At the polls, the frustration has started to chip away at the ANC’s dominance. In local elections last year, the party’s share of the vote slid to 62 percent from 65.9 percent in the 2009 national election, according to the country’s Independent Electoral Commission. The Democratic Alliance, the main opposition party, won 23.9 percent of the vote, up from 16.6 percent in 2009, as it attracted support from many mixed-race South Africans, as well as whites and blacks who left the ANC.
The anger in the streets started mounting long before the miners’ strikes. In the first seven months of the year, residents of black townships staged dozens of demonstrations, protesting poor sanitation, a lack of housing and other services, according to Municipal IQ, an independent research group that focuses on local government. The protests were more than any year since 2004, when the group started monitoring the protests.
“The fact is that there is a deep and growing mistrust of leaders in our country, and the expanding underclass feels it has no voice through legitimate formal structures,” Jay Naidoo, a former general secretary of the Congress of South African Trade Unions and senior ANC leader, wrote on his blog. “Violence becomes the only viable language.”
South Africa’s leaders, he added, are failing those who sacrificed their lives to end apartheid.
When Zuma was elected in 2009, many thought his populist zeal would translate into more help for South Africa’s poor. But he quickly became entangled in scandal after scandal. Today, he is facing an official investigation and public rage over plans to upgrade his private rural homestead in Nkandla, KwaZulu-Natal province, at a cost of $27 million to taxpayers. The renovations reportedly include a helipad, underground parking, playgrounds, even a medical clinic.
According to local news reports, the cost dwarfs the amounts spent on the residences of previous presidents Mandela, Thabo Mbeki and F.W. de Klerk. Zuma’s aides insist he is personally responsible for paying for many of the upgrades.
Nevertheless, “Nkandlagate,” as it is has been dubbed here, has further eroded the credibility of Zuma and the ANC, critics say. Now, Zuma, 70, is facing a pitched battle for reelection as ANC president in December.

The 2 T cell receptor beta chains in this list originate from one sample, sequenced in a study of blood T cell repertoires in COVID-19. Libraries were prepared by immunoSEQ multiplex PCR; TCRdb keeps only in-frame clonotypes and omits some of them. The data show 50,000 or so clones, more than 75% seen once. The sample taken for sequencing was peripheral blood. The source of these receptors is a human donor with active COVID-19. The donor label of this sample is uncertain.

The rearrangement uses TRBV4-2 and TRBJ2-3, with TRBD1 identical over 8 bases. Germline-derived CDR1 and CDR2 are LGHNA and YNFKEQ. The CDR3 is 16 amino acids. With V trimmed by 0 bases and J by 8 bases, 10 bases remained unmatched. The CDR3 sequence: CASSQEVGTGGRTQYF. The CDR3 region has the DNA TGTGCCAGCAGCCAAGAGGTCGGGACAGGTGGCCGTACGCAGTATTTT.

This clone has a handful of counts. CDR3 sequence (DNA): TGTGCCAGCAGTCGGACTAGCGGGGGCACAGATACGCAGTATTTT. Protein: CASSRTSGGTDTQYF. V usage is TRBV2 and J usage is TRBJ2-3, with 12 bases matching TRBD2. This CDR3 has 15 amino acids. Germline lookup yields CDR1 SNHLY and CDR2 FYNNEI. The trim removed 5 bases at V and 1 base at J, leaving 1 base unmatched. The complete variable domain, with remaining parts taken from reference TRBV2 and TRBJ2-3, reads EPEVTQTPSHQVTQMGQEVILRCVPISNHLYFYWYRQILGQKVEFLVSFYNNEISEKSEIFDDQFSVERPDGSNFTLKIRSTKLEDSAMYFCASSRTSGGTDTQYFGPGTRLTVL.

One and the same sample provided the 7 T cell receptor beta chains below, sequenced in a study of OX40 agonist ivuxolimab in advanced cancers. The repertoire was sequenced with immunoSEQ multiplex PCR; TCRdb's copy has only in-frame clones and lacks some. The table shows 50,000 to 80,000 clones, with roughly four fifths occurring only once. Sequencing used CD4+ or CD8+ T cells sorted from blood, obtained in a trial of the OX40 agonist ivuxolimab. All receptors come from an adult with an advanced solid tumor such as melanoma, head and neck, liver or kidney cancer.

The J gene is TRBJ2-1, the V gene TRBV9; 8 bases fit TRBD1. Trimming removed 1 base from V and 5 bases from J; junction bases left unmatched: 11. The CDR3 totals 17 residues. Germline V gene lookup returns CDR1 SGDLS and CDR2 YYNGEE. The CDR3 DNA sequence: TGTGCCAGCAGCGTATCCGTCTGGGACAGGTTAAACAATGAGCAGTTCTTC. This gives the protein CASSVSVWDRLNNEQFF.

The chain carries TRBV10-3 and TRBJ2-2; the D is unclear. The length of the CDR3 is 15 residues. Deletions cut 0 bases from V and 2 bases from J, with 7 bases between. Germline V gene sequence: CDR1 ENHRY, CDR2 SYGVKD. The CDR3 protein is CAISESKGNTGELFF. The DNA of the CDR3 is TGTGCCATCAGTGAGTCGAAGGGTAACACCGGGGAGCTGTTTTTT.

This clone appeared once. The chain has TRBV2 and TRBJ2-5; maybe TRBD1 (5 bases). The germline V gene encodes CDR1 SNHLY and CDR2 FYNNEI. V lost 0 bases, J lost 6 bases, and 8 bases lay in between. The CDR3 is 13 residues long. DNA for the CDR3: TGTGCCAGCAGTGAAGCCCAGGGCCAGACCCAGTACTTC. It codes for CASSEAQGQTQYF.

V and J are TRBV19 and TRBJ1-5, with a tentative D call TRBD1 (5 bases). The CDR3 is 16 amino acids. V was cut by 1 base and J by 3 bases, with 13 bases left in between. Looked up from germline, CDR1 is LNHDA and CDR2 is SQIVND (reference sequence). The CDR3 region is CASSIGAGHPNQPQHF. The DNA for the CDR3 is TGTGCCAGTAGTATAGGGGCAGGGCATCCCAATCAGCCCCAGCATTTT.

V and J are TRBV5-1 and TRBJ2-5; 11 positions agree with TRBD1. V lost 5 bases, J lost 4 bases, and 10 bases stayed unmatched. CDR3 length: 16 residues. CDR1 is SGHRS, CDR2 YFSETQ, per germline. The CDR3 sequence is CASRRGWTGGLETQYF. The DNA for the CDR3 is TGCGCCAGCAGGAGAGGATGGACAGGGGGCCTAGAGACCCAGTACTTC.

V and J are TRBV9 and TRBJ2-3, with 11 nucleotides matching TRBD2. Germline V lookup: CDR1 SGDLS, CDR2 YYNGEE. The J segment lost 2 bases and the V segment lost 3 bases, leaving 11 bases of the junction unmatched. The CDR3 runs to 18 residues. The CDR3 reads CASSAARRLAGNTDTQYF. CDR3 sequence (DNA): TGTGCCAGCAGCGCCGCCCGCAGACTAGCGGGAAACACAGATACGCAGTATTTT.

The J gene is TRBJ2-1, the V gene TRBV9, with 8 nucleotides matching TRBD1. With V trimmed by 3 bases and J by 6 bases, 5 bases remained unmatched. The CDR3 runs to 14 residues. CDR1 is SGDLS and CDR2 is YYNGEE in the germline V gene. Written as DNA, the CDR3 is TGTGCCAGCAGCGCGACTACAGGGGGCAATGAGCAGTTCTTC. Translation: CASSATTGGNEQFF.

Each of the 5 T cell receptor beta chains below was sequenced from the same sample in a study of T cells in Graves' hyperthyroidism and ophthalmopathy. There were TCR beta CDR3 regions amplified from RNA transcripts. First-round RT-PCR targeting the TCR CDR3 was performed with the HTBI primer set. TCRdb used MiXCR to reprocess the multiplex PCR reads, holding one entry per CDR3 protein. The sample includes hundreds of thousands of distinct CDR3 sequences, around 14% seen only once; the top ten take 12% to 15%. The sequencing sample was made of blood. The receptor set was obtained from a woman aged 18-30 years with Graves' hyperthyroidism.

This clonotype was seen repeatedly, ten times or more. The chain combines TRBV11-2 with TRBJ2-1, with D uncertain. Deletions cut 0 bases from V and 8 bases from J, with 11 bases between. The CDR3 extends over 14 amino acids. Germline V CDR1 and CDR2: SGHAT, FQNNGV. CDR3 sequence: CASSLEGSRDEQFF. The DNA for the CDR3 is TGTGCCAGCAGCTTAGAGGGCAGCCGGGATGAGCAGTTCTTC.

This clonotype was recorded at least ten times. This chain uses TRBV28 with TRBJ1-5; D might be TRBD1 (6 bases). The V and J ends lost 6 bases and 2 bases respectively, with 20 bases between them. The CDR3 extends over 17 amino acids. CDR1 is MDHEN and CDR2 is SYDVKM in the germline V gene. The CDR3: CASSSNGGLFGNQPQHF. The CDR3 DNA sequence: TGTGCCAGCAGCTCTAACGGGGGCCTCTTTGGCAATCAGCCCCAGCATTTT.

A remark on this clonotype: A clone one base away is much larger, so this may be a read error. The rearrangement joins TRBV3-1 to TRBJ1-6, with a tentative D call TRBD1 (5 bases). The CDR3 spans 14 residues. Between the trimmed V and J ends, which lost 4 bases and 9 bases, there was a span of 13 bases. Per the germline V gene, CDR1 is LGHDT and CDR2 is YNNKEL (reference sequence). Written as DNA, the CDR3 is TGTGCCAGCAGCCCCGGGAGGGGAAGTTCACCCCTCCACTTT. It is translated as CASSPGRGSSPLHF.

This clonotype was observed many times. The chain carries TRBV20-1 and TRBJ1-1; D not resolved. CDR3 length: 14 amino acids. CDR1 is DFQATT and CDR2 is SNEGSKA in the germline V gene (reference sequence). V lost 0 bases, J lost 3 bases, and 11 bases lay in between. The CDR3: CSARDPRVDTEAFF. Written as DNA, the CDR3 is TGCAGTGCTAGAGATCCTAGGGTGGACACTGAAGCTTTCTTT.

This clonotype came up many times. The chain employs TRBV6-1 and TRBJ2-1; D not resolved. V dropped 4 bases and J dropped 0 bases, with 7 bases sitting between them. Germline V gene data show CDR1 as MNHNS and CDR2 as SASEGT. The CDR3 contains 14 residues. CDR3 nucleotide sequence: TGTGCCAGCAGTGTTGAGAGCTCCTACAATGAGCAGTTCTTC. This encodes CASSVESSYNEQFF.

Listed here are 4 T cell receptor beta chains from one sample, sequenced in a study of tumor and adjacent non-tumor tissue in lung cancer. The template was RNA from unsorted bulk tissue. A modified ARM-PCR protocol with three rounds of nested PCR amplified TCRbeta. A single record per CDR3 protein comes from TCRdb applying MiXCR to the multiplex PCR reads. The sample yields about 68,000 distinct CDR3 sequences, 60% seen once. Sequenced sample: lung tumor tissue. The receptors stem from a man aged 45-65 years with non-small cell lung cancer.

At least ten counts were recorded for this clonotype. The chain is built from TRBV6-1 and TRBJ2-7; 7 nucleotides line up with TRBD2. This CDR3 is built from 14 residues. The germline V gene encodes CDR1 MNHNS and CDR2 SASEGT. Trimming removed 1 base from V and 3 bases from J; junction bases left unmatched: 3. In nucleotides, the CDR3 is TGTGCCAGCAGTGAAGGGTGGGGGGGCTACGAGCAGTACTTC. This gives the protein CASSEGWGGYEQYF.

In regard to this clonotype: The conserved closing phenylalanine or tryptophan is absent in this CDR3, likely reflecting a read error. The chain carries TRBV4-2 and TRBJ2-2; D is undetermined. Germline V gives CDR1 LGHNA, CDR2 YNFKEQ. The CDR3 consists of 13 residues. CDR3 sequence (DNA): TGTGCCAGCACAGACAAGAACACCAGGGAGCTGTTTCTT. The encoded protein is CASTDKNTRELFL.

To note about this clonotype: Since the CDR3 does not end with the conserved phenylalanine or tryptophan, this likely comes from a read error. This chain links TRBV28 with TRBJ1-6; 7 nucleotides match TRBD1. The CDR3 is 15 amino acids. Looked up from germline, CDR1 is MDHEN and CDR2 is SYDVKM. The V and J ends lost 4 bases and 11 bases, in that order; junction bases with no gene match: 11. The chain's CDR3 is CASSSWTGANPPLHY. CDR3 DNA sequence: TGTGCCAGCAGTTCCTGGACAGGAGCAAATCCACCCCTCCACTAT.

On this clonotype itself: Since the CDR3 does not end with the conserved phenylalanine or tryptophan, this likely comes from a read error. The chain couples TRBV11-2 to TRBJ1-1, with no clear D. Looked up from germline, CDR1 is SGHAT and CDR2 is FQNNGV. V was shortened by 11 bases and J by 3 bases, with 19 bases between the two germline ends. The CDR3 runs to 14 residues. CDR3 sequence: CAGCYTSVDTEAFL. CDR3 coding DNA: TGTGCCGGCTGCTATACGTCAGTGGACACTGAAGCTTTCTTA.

Other ANC leaders are also viewed as out of touch, and some have been criticized for having ties to mining companies, driving luxury cars and using their political influence to become extremely wealthy.
Still, the party’s problems have provided an opening for Julius Malema, a controversial former ANC youth leader, who was charged in September with fraud and money laundering. Publicly attacking Zuma, he has seized advantage of the outrage over the miners’ killings in an effort to rebuild popularity since his expulsion from the ANC earlier this year for hate speech, including calls to kill whites.
Some anti-apartheid stalwarts say the ANC has yet to make the transition from leading freedom fighters to leading a democratic nation.
“We believe that because we had a liberation movement that we loved and respected so much, we thought that alone would fix the problems,” said Mamphela Ramphele, a prominent anti-apartheid activist and partner of Steve Biko, the black consciousness leader who was brutally killed in police custody in 1977. “The biggest failure of the ANC is it not understanding that you cannot govern a modern democracy with 1950s ideas.”
Biko, she said, “would be disappointed” at today’s South Africa. “I think we need to find a way of rediscovering the dreams that drove all of us to sacrifice so much,” added Ramphele.
A recent visit to Khutsong illustrates the challenges facing the ANC. In 2005, residents took the streets to protest a decision by the ANC-led government to transfer the township from wealthy Guateng province to poor North-West province. Most residents boycotted the 2006 local elections.
In 2009, ahead of the presidential election, the ANC returned the township to Gauteng, in an apparent bid to win votes. It worked. The township, including its poorest residents, overwhelmingly voted for the ANC.
But today, residents say little has changed.
Sikhulu Ndwandwe, 33, a social worker, and his family have been waiting for 16 years for a house, and they don’t expect to get one soon. Their only source of electricity is an illegal hookup.
“How can I vote for a party that is corrupt?” said Ndwandwe, as his friends and father nodded in agreement. “We need change.”
At the same time, though, Ndwandwe knows there are few alternatives. Since 1994, the ANC has overwhelmingly won every election and now controls two-thirds of the seats in Parliament. The Democratic Alliance is still largely perceived as too white, and many blacks remain loyal to the ANC, despite its failings, because it brought them freedom.
“The ANC is good. It liberated us,” Ndwandwe said. “What’s killing us is our leadership. If we change them, things will go smooth.”
But other residents said they are so frustrated that they will vote against the ANC.
Mbongiseni Dlamini, a 29-year-old miner who has participated in the strikes, lives in a green shack with no electricity or running water. Open sewage runs nearby. At night, he uses candles and paraffin lamps to read and cook.
Dlamini, who voted for the ANC in the last elections, said he now plans to vote for the Democratic Alliance.
“The DA is not just for white people,” he said. “We want a party that will bring change, and the ANC has failed us.”
For now, though, many people say there’s a single way to force action from the government — and the ANC. “In South Africa,” Ndwandwe said, “if you want to be heard, you have to go to the streets.”